Stereotyping Me

One of the weirdest actions a person could do when meeting me is to roll their neck, clinic click their fingers and speak in a fake American accent. I don’t want to embarrass individuals who take part in this type of moronic behavior by correcting them,as I think they have obviously embarrassed themselves enough. But I’m usually standing there thinking in my head! Are you sane? Who raised you? Do you live in a cave? During such situations I usually just stare robotically into their over animated facial expressions.  

Stereotyping Me

Stereotyping? Is this something that is done without conscious awareness? Or is stereotyping something we learn? One of the most popular stereotypes used in the media and around the World that I have experienced personally is “The angry Black woman” This negative label has been used in films, soap operas and repeatedly on social media. Not all black people are angry and not all white people are racist. I have come across angry people from a variety of ethnicities and the same for racists. Consistently labelling any group of people with these types of negative stereotypes creates an illusion that everyone from that group shares the exact same personality traits. Over time this eliminates individuality and your very own unique qualities.

Some people may argue that stereotypes are formed from the actions of a particular group throughout history. The group may share the same physical appearance, culture, religion or sex. However to act on stereotypes and display what you think to be socially correct can be insulting and offensive when communicating with others.

Growing up I’m sure that the majority of people have witnessed their parents or family members express their opinions about particular groups of people. More than likely the comments are based around gender and race. Over time if you are not motivated enough to educate yourself about other identities, you may develop into a person who labels someone before even having a conversation with them. I like to think outside of the box, and I believe everyone deserves the right not to be pre judged because of the actions of others who may share a similar physical trait.

Another stereotype my mind cringes at whenever I hear it is when someone comments “She’s dressed up and asking for it” or “women dress up for men”  For the record just because a woman enjoys dressing a certain way does not mean her body is there for a man to take or own.  Our bodies belong to us and we should be able to dress them in whatever way we want, without being stereotyped that we want a man to want us.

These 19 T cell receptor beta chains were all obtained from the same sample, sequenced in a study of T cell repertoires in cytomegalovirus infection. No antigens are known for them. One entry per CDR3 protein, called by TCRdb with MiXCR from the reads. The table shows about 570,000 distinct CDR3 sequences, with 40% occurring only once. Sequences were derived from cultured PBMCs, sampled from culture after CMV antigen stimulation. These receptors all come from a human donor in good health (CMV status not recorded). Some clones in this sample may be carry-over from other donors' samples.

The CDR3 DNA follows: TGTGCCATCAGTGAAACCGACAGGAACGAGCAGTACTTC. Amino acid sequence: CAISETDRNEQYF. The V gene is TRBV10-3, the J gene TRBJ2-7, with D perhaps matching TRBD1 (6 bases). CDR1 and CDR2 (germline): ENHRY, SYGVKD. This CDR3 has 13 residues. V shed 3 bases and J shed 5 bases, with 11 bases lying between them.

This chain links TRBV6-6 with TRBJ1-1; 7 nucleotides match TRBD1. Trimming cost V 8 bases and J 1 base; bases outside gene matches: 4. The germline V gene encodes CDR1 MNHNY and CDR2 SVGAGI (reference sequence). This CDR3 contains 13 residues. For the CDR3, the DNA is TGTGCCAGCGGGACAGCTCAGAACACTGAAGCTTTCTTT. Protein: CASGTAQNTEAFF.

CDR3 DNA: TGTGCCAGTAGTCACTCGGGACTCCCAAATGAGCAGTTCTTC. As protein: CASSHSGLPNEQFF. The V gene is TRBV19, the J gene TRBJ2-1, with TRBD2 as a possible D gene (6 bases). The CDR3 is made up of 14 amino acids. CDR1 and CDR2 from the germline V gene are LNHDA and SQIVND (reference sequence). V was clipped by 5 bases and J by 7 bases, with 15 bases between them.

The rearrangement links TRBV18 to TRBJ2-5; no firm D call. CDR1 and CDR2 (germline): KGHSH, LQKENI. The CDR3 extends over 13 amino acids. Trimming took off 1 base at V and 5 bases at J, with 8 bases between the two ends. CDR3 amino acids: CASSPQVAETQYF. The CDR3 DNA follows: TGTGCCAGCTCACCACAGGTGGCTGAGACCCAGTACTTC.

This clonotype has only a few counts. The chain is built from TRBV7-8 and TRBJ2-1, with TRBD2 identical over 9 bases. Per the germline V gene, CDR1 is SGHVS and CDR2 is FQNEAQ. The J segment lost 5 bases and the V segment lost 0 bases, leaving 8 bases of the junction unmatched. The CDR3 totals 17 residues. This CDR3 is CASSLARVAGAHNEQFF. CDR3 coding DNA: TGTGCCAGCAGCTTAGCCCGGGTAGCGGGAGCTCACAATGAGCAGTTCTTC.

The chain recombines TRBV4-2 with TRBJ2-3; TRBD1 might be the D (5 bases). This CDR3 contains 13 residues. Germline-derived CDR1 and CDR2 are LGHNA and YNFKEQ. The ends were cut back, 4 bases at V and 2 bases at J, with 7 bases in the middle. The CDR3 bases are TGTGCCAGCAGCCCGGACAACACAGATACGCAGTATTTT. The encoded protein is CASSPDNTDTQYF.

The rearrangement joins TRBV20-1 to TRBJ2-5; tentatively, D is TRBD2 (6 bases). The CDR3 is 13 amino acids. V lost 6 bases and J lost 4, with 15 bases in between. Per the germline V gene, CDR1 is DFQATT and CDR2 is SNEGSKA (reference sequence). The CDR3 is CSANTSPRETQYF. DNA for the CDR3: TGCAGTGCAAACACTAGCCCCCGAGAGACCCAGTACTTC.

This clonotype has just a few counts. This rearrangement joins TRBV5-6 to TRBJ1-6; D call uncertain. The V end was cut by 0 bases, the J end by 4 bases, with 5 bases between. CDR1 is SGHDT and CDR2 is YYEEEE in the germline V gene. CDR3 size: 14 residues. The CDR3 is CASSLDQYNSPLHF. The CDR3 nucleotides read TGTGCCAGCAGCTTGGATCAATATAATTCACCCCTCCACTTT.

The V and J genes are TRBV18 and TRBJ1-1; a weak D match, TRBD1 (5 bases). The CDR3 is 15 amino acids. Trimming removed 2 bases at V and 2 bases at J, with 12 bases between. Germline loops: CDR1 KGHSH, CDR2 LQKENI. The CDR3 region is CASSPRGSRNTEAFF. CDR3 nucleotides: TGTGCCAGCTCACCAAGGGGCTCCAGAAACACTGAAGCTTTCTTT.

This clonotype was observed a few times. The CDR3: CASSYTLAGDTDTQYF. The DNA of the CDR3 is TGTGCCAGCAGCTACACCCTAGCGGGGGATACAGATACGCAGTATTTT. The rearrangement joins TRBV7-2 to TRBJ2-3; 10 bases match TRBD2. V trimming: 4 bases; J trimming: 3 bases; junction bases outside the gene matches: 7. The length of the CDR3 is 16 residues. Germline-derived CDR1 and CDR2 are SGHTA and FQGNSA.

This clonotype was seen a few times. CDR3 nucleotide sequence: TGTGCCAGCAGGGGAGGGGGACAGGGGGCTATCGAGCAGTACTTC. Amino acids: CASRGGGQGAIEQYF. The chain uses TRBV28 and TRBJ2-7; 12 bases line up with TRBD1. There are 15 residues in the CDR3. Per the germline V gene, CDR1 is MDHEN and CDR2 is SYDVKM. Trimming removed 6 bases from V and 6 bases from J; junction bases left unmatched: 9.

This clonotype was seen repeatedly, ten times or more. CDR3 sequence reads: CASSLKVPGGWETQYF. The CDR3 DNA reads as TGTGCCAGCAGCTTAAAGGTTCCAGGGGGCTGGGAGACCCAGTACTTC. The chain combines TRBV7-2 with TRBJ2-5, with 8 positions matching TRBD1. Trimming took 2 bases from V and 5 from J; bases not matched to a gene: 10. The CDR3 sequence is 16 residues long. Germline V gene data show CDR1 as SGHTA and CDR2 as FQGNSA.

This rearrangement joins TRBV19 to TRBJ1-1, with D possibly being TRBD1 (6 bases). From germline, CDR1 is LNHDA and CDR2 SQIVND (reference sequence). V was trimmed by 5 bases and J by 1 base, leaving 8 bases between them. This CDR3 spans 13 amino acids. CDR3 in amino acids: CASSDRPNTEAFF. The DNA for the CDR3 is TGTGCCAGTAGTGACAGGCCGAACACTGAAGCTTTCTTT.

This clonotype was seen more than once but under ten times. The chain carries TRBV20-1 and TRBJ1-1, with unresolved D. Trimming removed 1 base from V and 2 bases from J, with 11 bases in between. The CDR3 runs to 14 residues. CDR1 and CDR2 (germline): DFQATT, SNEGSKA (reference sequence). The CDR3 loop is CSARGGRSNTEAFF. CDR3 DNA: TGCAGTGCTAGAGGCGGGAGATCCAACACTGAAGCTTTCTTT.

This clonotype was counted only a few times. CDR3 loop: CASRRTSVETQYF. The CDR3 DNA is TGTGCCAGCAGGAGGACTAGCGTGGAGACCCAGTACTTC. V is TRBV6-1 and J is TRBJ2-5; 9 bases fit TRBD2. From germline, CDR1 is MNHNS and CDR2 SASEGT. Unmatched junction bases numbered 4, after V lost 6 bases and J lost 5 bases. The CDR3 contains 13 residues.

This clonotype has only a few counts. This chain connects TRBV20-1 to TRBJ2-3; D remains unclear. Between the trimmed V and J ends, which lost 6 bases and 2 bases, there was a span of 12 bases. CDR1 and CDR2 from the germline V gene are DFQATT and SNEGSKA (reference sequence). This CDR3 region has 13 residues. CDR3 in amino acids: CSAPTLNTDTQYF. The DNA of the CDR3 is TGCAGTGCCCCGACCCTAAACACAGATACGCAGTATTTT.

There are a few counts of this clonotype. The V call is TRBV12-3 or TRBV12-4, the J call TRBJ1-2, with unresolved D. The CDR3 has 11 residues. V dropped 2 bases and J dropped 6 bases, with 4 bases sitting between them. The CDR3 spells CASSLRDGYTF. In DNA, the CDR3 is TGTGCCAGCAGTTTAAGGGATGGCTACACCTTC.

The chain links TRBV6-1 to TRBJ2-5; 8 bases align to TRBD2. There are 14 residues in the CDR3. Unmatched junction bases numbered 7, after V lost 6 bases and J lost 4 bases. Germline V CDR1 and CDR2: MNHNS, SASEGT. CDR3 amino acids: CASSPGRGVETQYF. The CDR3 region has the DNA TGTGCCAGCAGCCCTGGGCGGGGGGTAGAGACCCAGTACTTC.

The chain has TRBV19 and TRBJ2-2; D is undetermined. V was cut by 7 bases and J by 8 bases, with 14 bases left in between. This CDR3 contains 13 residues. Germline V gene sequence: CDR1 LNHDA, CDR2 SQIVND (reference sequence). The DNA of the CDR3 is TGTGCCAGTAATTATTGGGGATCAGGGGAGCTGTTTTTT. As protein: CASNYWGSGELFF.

Stereotyping Me 2

I once dated a guy whose friends told him I like to dress in bright colours and mini dresses so men can stare at me. As infuriating as that comment was to me it also made me laugh. This friend had never seen how I interact with the opposite sex or for that matter had never met me in his life. However he stereotyped me based on a purple dress I was wearing in a picture that was shown to him. Luckily I’m a confident person, and the comments made by uneducated men about the way I dress would never force me to change that. But just imagine telling a woman who plucked up the courage to wear colour for the first time this idiotic idea. “No young lady you can not where colour because men will stare”… My reply will always be…. Maybe you sir wish to be wearing my dress to receive the staring you are so cleverly noticing, and you most certainly can if you wish to Felicia!

Stereotyping Me 3  On a serious note the effects of stereotyping can be long lasting, opportunities can be lost when applying for jobs, and children can become self conscious when told they are not allowed to play with someone in the playground because they are different. Having experienced stereotyping throughout my life, I can tell you that it doesn’t make you feel good. You will usually leave the situation feeling angry and negative about the other person or yourself. It has a major impact on society by helping prejudice and discrimination to continue to grow within our communities.

It’s up to you if you stereotype people subconsciously, however what you can try and do today is to interact with someone you wouldn’t usually speak to. Make a conscious effort to change a stereotype you may have learnt from someone else. Give people a chance to see what is going on in their minds before pre branding them. You might just experience or learn something new!

Written by Natasha Walters

Instagram: @natashaplinski

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